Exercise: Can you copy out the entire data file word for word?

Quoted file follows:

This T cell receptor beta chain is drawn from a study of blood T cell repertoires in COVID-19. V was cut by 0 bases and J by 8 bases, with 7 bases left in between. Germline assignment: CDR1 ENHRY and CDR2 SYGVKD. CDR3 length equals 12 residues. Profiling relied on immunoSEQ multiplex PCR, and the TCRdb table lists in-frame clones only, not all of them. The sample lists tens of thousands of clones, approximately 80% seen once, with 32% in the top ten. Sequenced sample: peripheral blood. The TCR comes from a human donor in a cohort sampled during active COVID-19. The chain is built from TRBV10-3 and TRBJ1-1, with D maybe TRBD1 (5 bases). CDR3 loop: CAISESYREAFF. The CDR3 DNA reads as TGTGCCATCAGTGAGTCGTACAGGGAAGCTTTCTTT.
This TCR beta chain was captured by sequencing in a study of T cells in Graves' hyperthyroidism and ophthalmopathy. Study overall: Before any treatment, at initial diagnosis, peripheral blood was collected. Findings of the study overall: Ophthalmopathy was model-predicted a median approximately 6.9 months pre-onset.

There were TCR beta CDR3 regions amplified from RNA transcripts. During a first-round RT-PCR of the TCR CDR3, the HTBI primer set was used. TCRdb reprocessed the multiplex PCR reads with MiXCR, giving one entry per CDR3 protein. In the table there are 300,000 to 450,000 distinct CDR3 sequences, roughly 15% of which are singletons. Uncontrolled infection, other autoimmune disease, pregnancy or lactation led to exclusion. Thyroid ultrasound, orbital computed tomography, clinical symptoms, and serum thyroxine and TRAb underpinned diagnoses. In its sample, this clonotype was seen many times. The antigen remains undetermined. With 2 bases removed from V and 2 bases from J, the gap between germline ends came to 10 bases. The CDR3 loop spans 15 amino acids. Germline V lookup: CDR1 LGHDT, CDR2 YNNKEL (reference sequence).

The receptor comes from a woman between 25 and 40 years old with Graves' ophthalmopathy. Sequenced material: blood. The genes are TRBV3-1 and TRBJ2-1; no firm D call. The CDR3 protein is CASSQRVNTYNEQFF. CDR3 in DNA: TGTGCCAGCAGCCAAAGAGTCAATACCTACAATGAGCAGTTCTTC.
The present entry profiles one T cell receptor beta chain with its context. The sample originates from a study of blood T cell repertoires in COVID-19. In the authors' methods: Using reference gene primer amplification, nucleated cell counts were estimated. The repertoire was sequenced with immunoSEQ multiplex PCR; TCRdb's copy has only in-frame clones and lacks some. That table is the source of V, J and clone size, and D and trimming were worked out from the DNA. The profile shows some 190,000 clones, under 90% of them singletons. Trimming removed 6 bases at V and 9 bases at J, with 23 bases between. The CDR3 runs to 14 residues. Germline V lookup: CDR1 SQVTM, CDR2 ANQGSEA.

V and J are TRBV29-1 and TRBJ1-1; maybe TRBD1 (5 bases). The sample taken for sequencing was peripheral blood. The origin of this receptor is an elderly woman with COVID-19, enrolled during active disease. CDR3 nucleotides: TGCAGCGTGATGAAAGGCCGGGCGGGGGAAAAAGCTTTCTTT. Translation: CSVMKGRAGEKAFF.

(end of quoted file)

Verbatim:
This T cell receptor beta chain is drawn from a study of blood T cell repertoires in COVID-19. V was cut by 0 bases and J by 8 bases, with 7 bases left in between. Germline assignment: CDR1 ENHRY and CDR2 SYGVKD. CDR3 length equals 12 residues. Profiling relied on immunoSEQ multiplex PCR, and the TCRdb table lists in-frame clones only, not all of them. The sample lists tens of thousands of clones, approximately 80% seen once, with 32% in the top ten. Sequenced sample: peripheral blood. The TCR comes from a human donor in a cohort sampled during active COVID-19. The chain is built from TRBV10-3 and TRBJ1-1, with D maybe TRBD1 (5 bases). CDR3 loop: CAISESYREAFF. The CDR3 DNA reads as TGTGCCATCAGTGAGTCGTACAGGGAAGCTTTCTTT.
This TCR beta chain was captured by sequencing in a study of T cells in Graves' hyperthyroidism and ophthalmopathy. Study overall: Before any treatment, at initial diagnosis, peripheral blood was collected. Findings of the study overall: Ophthalmopathy was model-predicted a median approximately 6.9 months pre-onset.

There were TCR beta CDR3 regions amplified from RNA transcripts. During a first-round RT-PCR of the TCR CDR3, the HTBI primer set was used. TCRdb reprocessed the multiplex PCR reads with MiXCR, giving one entry per CDR3 protein. In the table there are 300,000 to 450,000 distinct CDR3 sequences, roughly 15% of which are singletons. Uncontrolled infection, other autoimmune disease, pregnancy or lactation led to exclusion. Thyroid ultrasound, orbital computed tomography, clinical symptoms, and serum thyroxine and TRAb underpinned diagnoses. In its sample, this clonotype was seen many times. The antigen remains undetermined. With 2 bases removed from V and 2 bases from J, the gap between germline ends came to 10 bases. The CDR3 loop spans 15 amino acids. Germline V lookup: CDR1 LGHDT, CDR2 YNNKEL (reference sequence).

The receptor comes from a woman between 25 and 40 years old with Graves' ophthalmopathy. Sequenced material: blood. The genes are TRBV3-1 and TRBJ2-1; no firm D call. The CDR3 protein is CASSQRVNTYNEQFF. CDR3 in DNA: TGTGCCAGCAGCCAAAGAGTCAATACCTACAATGAGCAGTTCTTC.
The present entry profiles one T cell receptor beta chain with its context. The sample originates from a study of blood T cell repertoires in COVID-19. In the authors' methods: Using reference gene primer amplification, nucleated cell counts were estimated. The repertoire was sequenced with immunoSEQ multiplex PCR; TCRdb's copy has only in-frame clones and lacks some. That table is the source of V, J and clone size, and D and trimming were worked out from the DNA. The profile shows some 190,000 clones, under 90% of them singletons. Trimming removed 6 bases at V and 9 bases at J, with 23 bases between. The CDR3 runs to 14 residues. Germline V lookup: CDR1 SQVTM, CDR2 ANQGSEA.

V and J are TRBV29-1 and TRBJ1-1; maybe TRBD1 (5 bases). The sample taken for sequencing was peripheral blood. The origin of this receptor is an elderly woman with COVID-19, enrolled during active disease. CDR3 nucleotides: TGCAGCGTGATGAAAGGCCGGGCGGGGGAAAAAGCTTTCTTT. Translation: CSVMKGRAGEKAFF.